Rooney, both prolific and profligate, took his tally to 31 goals for the season, scoring a second after linking up with Antonio Valencia. The rather less productive Danny Welbeck mustered only his second goal in 15 games, tapping in Patrice Evra's low cross after the otherwise defiant duo of James Collins and Nathan Baker both left it. Nani scored an injury-time fourth, finishing after a perceptive pass from Jonny Evans. In between, United could have scored many more, with Shay Given producing an exceptional save to thwart Welbeck and Paul Scholes reprising a corner routine from 2000 to almost score with a thunderous volley that, in an instant, transported many back to Valley Parade, Bradford.
Back then, some of his modern-day opponents were in primary school. This was an inexperienced Villa team, with an average age of 23 and seven graduates of their excellent academy. For many it amounted to an education, albeit not an enjoyable one, as master bested apprentice again: in 71 league games against teams managed by his former players, Ferguson has only lost five.
"There's not many managers have the courage to play young players at Old Trafford and Alex McLeish deserves credit for that," he said, loyally. The first of his 15 league titles came in Scotland with McLeish a stalwart of his Aberdeen team.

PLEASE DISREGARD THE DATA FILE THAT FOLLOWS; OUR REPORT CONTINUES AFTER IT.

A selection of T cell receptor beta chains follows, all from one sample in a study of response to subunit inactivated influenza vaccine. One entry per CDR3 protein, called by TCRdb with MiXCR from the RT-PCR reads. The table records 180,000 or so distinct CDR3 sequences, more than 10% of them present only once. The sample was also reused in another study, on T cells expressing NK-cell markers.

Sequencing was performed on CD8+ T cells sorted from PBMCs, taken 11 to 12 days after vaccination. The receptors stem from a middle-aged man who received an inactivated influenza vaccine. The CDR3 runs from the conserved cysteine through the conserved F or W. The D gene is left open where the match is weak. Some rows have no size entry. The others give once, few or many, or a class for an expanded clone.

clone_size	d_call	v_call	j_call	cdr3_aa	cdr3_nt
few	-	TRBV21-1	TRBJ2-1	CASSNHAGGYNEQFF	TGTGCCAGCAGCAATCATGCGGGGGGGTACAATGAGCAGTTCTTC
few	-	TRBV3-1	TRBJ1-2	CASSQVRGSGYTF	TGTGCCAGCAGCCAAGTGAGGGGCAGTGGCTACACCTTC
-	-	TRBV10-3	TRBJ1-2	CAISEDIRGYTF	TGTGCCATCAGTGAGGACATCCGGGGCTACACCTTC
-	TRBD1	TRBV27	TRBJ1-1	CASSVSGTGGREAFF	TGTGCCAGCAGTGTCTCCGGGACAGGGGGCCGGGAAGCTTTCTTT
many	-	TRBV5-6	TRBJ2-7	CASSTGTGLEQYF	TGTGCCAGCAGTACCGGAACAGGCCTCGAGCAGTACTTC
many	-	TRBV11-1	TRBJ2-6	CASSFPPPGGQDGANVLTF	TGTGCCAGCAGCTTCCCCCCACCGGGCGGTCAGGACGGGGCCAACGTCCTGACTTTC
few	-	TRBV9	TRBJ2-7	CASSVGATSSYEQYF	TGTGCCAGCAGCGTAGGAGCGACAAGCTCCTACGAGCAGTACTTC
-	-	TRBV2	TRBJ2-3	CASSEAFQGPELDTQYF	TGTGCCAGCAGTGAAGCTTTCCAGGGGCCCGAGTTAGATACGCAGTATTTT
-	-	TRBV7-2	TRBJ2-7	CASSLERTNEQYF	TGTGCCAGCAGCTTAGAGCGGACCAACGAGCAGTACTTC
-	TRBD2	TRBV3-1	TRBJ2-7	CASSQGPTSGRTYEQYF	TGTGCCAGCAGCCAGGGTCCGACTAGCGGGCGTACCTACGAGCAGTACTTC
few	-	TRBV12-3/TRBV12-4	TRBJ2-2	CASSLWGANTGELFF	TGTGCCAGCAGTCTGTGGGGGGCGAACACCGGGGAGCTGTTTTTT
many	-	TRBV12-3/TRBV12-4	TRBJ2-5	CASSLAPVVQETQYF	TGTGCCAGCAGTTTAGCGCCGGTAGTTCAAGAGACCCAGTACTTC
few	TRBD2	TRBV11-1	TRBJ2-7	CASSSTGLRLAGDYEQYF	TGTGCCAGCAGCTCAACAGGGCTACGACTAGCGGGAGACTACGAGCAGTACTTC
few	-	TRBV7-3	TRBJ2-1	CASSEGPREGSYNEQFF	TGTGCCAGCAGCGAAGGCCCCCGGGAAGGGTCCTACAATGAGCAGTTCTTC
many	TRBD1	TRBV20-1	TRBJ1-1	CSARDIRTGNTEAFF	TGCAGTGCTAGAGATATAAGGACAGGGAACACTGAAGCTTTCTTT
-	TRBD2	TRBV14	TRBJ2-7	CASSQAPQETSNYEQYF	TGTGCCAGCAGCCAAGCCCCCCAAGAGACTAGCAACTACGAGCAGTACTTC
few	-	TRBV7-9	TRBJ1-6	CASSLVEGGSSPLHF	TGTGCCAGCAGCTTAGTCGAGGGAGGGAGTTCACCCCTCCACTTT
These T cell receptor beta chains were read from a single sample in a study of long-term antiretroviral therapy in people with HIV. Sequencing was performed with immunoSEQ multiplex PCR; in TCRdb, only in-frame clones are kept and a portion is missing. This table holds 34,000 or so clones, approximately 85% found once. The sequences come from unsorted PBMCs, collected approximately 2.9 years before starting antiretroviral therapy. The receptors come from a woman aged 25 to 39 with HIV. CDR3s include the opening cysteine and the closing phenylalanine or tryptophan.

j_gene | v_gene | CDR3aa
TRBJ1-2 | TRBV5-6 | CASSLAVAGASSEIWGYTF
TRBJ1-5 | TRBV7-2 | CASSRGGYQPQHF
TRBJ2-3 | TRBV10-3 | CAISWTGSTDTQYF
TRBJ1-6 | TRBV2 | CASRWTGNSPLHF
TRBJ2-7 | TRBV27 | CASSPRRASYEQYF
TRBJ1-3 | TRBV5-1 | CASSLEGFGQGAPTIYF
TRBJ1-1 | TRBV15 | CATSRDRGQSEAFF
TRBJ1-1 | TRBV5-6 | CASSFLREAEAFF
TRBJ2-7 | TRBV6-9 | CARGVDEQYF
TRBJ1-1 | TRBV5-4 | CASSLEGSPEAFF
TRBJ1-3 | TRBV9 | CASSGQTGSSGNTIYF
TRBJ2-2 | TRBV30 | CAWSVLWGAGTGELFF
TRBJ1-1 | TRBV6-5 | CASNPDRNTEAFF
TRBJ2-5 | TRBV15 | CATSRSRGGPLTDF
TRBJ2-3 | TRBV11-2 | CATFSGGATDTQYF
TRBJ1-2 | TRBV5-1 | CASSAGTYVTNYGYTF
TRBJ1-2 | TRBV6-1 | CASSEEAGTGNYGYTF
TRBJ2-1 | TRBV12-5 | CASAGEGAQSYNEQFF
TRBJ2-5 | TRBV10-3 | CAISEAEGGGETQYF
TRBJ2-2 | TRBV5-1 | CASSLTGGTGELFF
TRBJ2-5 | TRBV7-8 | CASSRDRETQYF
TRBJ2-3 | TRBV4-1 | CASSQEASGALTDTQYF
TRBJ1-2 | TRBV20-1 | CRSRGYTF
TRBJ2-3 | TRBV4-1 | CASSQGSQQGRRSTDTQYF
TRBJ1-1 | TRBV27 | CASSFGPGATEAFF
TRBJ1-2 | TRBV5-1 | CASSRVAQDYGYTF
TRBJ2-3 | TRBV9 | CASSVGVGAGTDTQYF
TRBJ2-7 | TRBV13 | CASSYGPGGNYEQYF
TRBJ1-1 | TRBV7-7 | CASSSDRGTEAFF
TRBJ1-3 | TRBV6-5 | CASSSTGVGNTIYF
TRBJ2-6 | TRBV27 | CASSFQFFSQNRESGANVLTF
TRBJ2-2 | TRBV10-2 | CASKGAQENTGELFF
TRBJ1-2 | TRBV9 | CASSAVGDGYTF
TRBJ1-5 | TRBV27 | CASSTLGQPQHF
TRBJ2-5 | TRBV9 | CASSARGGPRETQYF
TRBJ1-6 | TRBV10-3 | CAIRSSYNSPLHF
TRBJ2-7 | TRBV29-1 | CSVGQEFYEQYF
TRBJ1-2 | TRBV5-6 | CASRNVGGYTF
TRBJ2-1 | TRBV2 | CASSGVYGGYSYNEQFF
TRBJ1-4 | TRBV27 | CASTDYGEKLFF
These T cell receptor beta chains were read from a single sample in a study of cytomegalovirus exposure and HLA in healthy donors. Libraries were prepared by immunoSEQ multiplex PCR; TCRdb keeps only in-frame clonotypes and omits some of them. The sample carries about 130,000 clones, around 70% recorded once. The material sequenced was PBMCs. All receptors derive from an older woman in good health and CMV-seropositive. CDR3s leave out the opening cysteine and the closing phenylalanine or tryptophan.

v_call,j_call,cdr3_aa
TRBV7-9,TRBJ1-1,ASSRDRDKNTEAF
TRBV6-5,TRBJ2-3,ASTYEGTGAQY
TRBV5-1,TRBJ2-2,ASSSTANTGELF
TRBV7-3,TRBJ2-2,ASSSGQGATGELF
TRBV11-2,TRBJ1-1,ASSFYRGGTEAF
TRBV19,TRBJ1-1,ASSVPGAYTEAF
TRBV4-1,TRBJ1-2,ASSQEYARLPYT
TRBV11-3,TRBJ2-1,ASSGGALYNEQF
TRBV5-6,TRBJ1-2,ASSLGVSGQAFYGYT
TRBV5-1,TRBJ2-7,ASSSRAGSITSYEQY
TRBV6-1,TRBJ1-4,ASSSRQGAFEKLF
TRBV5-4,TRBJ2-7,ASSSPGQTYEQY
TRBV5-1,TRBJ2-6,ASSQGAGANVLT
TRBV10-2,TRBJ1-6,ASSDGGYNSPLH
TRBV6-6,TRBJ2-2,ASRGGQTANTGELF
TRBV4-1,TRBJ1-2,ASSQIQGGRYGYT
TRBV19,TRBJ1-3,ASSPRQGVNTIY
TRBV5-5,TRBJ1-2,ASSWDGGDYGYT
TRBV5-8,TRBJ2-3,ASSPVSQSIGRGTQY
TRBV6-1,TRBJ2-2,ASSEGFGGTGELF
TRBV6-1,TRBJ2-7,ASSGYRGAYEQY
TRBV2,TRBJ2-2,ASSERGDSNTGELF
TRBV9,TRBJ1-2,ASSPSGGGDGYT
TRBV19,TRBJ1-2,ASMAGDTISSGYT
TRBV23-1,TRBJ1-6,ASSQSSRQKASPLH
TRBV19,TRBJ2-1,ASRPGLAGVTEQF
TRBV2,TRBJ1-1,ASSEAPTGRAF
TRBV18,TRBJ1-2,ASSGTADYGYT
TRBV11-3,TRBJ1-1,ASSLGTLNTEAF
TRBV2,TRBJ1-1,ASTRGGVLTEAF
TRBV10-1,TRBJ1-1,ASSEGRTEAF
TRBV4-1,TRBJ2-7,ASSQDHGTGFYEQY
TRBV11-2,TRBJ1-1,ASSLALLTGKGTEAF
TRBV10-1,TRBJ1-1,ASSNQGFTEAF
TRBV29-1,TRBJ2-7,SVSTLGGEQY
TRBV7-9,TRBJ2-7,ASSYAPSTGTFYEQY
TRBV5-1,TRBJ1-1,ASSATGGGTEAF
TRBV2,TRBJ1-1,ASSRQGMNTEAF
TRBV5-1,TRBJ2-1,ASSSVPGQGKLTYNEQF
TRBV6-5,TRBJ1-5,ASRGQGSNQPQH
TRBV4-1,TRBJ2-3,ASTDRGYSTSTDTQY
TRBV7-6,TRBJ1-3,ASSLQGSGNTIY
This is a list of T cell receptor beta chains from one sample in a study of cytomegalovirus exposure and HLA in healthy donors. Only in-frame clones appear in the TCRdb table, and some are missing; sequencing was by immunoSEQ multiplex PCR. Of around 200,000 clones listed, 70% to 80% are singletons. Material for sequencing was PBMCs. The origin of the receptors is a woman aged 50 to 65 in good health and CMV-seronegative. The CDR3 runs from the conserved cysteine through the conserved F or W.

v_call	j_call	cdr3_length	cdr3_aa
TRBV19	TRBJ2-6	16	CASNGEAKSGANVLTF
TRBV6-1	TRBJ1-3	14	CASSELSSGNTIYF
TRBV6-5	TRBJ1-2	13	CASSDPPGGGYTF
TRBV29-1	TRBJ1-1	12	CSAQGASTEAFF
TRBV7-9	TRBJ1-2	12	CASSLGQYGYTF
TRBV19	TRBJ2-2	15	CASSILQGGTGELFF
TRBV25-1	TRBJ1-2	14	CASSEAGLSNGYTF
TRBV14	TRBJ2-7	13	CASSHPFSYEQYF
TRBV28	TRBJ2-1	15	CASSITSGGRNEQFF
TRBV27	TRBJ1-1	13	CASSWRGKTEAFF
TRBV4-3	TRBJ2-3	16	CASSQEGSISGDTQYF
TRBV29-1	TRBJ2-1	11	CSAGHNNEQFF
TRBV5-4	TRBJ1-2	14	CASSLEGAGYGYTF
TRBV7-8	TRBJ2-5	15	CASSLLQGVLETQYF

The run-in is familiar but worrying nonetheless, he said. "My experience tells you that there's always something that's going to bite you on the bum," he added. Squeaky bum time has evidently given way to bite-on-the-bum time.
He exited having coined a new phrase, while Young had departed to a standing ovation. Such is football's moral mess; diving is only a sin when another club's players commit it.
MAN OF THE MATCH: Patrice Evra. Emphatic as the victory was, few United players were at the absolute peak of their game. Evra raided forward intelligently and helped set up the second goal, as well as looking secure defensively.
MANCHESTER UNITED VERDICT: The return of Scholes, who was rested for Wednesday's defeat to Wigan, to the midfield made a definite difference. He and Michael Carrick were in complete control. Dimitar Berbatov came off the bench, suggesting he is back in Ferguson's favour while, with Nani fit and in form again, United now have three fine options on the wings.
ASTON VILLA VERDICT: McLeish described their next three games - Sunderland and Bolton at home and West Brom away - as "three cup finals." With his side sitting 15th, he accepted: "The last two seasons are just not good enough for Aston Villa." Given the talent of the youngsters, next season could be brighter, if Villa can stay up. It was a shame Baker was culpable for the second goal because he and Collins had been excellent until then. To their credit, they seemed to enjoy more chances than they did when United visited Villa Park, but they were overrun in midfield.
Follow Richard Jolly on Twitter: @RichJolly